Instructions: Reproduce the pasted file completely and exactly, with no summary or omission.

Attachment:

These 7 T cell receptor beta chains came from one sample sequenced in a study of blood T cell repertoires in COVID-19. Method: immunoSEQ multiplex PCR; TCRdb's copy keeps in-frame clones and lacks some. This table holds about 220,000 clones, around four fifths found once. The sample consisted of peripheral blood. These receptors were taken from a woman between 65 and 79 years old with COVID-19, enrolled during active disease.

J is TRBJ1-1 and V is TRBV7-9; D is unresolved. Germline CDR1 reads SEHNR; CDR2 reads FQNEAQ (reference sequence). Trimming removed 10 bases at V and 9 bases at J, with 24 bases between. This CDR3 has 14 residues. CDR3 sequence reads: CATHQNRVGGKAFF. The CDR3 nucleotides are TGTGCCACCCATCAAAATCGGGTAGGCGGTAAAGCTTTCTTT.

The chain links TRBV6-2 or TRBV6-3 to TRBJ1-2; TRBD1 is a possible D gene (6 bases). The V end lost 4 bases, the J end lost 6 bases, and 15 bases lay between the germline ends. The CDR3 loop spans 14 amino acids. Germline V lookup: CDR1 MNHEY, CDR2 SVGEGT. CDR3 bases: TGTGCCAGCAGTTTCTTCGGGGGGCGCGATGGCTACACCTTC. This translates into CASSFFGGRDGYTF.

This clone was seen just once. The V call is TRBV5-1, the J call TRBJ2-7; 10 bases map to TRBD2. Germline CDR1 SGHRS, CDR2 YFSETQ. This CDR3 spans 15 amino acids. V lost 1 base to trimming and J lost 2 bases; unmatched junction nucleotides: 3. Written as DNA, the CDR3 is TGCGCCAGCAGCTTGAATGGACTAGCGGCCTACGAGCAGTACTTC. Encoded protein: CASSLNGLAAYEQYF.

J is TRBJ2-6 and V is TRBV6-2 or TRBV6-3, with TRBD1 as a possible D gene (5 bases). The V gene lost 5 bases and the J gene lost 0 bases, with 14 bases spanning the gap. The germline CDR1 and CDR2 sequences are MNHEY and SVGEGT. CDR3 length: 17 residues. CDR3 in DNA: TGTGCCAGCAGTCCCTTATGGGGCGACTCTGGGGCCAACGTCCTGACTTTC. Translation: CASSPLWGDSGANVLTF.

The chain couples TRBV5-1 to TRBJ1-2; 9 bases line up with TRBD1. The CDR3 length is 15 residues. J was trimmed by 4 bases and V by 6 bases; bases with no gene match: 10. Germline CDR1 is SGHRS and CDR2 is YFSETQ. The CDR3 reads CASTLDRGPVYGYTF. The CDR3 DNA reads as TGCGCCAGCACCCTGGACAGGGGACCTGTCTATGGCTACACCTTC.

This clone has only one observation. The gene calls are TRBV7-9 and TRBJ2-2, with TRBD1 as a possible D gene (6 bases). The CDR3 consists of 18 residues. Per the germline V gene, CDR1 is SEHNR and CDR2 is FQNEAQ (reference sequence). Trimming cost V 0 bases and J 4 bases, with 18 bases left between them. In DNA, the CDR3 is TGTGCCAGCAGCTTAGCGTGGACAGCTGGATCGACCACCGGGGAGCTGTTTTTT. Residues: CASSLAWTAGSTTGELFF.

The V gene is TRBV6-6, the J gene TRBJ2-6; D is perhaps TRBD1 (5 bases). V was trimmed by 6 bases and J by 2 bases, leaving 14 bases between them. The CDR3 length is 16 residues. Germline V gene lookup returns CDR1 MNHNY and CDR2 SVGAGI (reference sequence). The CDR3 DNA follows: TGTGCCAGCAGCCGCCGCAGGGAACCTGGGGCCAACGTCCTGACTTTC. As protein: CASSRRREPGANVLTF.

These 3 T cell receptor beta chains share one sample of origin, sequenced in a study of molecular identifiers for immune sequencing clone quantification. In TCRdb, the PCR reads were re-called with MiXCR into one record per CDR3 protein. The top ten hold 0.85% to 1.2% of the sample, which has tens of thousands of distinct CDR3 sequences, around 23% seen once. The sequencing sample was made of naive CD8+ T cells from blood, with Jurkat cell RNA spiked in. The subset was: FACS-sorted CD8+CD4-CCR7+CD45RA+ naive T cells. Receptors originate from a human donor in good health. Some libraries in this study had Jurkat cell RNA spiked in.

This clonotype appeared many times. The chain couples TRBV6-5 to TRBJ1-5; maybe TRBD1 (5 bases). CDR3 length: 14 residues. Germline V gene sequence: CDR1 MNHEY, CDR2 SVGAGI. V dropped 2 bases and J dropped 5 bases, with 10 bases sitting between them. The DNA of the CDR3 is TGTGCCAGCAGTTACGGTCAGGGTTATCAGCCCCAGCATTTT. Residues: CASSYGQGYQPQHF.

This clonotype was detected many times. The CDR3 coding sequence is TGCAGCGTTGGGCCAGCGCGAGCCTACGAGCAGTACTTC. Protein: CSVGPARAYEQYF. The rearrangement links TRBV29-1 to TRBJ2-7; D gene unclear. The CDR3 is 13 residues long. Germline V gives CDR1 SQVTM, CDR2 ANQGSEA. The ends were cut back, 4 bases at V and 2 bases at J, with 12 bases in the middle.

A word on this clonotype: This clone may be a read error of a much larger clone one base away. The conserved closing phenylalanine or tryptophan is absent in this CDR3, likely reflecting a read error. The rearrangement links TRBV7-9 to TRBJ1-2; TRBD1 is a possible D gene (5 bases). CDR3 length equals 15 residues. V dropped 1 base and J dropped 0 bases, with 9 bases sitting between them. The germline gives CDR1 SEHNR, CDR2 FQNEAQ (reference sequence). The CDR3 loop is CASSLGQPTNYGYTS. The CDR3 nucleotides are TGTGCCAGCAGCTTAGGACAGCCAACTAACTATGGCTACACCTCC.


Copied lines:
These 7 T cell receptor beta chains came from one sample sequenced in a study of blood T cell repertoires in COVID-19. Method: immunoSEQ multiplex PCR; TCRdb's copy keeps in-frame clones and lacks some. This table holds about 220,000 clones, around four fifths found once. The sample consisted of peripheral blood. These receptors were taken from a woman between 65 and 79 years old with COVID-19, enrolled during active disease.

J is TRBJ1-1 and V is TRBV7-9; D is unresolved. Germline CDR1 reads SEHNR; CDR2 reads FQNEAQ (reference sequence). Trimming removed 10 bases at V and 9 bases at J, with 24 bases between. This CDR3 has 14 residues. CDR3 sequence reads: CATHQNRVGGKAFF. The CDR3 nucleotides are TGTGCCACCCATCAAAATCGGGTAGGCGGTAAAGCTTTCTTT.

The chain links TRBV6-2 or TRBV6-3 to TRBJ1-2; TRBD1 is a possible D gene (6 bases). The V end lost 4 bases, the J end lost 6 bases, and 15 bases lay between the germline ends. The CDR3 loop spans 14 amino acids. Germline V lookup: CDR1 MNHEY, CDR2 SVGEGT. CDR3 bases: TGTGCCAGCAGTTTCTTCGGGGGGCGCGATGGCTACACCTTC. This translates into CASSFFGGRDGYTF.

This clone was seen just once. The V call is TRBV5-1, the J call TRBJ2-7; 10 bases map to TRBD2. Germline CDR1 SGHRS, CDR2 YFSETQ. This CDR3 spans 15 amino acids. V lost 1 base to trimming and J lost 2 bases; unmatched junction nucleotides: 3. Written as DNA, the CDR3 is TGCGCCAGCAGCTTGAATGGACTAGCGGCCTACGAGCAGTACTTC. Encoded protein: CASSLNGLAAYEQYF.

J is TRBJ2-6 and V is TRBV6-2 or TRBV6-3, with TRBD1 as a possible D gene (5 bases). The V gene lost 5 bases and the J gene lost 0 bases, with 14 bases spanning the gap. The germline CDR1 and CDR2 sequences are MNHEY and SVGEGT. CDR3 length: 17 residues. CDR3 in DNA: TGTGCCAGCAGTCCCTTATGGGGCGACTCTGGGGCCAACGTCCTGACTTTC. Translation: CASSPLWGDSGANVLTF.

The chain couples TRBV5-1 to TRBJ1-2; 9 bases line up with TRBD1. The CDR3 length is 15 residues. J was trimmed by 4 bases and V by 6 bases; bases with no gene match: 10. Germline CDR1 is SGHRS and CDR2 is YFSETQ. The CDR3 reads CASTLDRGPVYGYTF. The CDR3 DNA reads as TGCGCCAGCACCCTGGACAGGGGACCTGTCTATGGCTACACCTTC.

This clone has only one observation. The gene calls are TRBV7-9 and TRBJ2-2, with TRBD1 as a possible D gene (6 bases). The CDR3 consists of 18 residues. Per the germline V gene, CDR1 is SEHNR and CDR2 is FQNEAQ (reference sequence). Trimming cost V 0 bases and J 4 bases, with 18 bases left between them. In DNA, the CDR3 is TGTGCCAGCAGCTTAGCGTGGACAGCTGGATCGACCACCGGGGAGCTGTTTTTT. Residues: CASSLAWTAGSTTGELFF.

The V gene is TRBV6-6, the J gene TRBJ2-6; D is perhaps TRBD1 (5 bases). V was trimmed by 6 bases and J by 2 bases, leaving 14 bases between them. The CDR3 length is 16 residues. Germline V gene lookup returns CDR1 MNHNY and CDR2 SVGAGI (reference sequence). The CDR3 DNA follows: TGTGCCAGCAGCCGCCGCAGGGAACCTGGGGCCAACGTCCTGACTTTC. As protein: CASSRRREPGANVLTF.

These 3 T cell receptor beta chains share one sample of origin, sequenced in a study of molecular identifiers for immune sequencing clone quantification. In TCRdb, the PCR reads were re-called with MiXCR into one record per CDR3 protein. The top ten hold 0.85% to 1.2% of the sample, which has tens of thousands of distinct CDR3 sequences, around 23% seen once. The sequencing sample was made of naive CD8+ T cells from blood, with Jurkat cell RNA spiked in. The subset was: FACS-sorted CD8+CD4-CCR7+CD45RA+ naive T cells. Receptors originate from a human donor in good health. Some libraries in this study had Jurkat cell RNA spiked in.

This clonotype appeared many times. The chain couples TRBV6-5 to TRBJ1-5; maybe TRBD1 (5 bases). CDR3 length: 14 residues. Germline V gene sequence: CDR1 MNHEY, CDR2 SVGAGI. V dropped 2 bases and J dropped 5 bases, with 10 bases sitting between them. The DNA of the CDR3 is TGTGCCAGCAGTTACGGTCAGGGTTATCAGCCCCAGCATTTT. Residues: CASSYGQGYQPQHF.

This clonotype was detected many times. The CDR3 coding sequence is TGCAGCGTTGGGCCAGCGCGAGCCTACGAGCAGTACTTC. Protein: CSVGPARAYEQYF. The rearrangement links TRBV29-1 to TRBJ2-7; D gene unclear. The CDR3 is 13 residues long. Germline V gives CDR1 SQVTM, CDR2 ANQGSEA. The ends were cut back, 4 bases at V and 2 bases at J, with 12 bases in the middle.

A word on this clonotype: This clone may be a read error of a much larger clone one base away. The conserved closing phenylalanine or tryptophan is absent in this CDR3, likely reflecting a read error. The rearrangement links TRBV7-9 to TRBJ1-2; TRBD1 is a possible D gene (5 bases). CDR3 length equals 15 residues. V dropped 1 base and J dropped 0 bases, with 9 bases sitting between them. The germline gives CDR1 SEHNR, CDR2 FQNEAQ (reference sequence). The CDR3 loop is CASSLGQPTNYGYTS. The CDR3 nucleotides are TGTGCCAGCAGCTTAGGACAGCCAACTAACTATGGCTACACCTCC.